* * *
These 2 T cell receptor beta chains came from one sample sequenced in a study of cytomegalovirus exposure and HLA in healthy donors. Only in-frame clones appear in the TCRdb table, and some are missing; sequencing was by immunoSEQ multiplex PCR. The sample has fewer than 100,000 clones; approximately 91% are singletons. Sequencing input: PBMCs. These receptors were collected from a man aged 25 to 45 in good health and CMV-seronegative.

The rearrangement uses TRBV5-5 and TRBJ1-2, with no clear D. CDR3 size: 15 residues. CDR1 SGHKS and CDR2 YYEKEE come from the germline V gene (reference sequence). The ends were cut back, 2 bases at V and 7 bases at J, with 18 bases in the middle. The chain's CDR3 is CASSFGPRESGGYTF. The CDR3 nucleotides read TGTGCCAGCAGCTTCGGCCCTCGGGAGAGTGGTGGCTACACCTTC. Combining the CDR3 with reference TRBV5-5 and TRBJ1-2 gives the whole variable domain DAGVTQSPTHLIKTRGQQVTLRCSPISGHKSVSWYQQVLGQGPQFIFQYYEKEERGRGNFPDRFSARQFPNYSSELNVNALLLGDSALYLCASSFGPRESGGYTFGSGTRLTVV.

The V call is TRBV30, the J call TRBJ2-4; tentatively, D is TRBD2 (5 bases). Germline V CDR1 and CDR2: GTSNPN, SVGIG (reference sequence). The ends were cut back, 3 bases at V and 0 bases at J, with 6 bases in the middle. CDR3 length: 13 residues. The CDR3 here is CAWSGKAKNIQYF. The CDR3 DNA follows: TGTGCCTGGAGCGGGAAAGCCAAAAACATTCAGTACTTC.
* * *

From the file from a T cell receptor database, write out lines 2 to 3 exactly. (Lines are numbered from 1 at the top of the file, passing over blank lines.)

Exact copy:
The rearrangement uses TRBV5-5 and TRBJ1-2, with no clear D. CDR3 size: 15 residues. CDR1 SGHKS and CDR2 YYEKEE come from the germline V gene (reference sequence). The ends were cut back, 2 bases at V and 7 bases at J, with 18 bases in the middle. The chain's CDR3 is CASSFGPRESGGYTF. The CDR3 nucleotides read TGTGCCAGCAGCTTCGGCCCTCGGGAGAGTGGTGGCTACACCTTC. Combining the CDR3 with reference TRBV5-5 and TRBJ1-2 gives the whole variable domain DAGVTQSPTHLIKTRGQQVTLRCSPISGHKSVSWYQQVLGQGPQFIFQYYEKEERGRGNFPDRFSARQFPNYSSELNVNALLLGDSALYLCASSFGPRESGGYTFGSGTRLTVV.

The V call is TRBV30, the J call TRBJ2-4; tentatively, D is TRBD2 (5 bases). Germline V CDR1 and CDR2: GTSNPN, SVGIG (reference sequence). The ends were cut back, 3 bases at V and 0 bases at J, with 6 bases in the middle. CDR3 length: 13 residues. The CDR3 here is CAWSGKAKNIQYF. The CDR3 DNA follows: TGTGCCTGGAGCGGGAAAGCCAAAAACATTCAGTACTTC.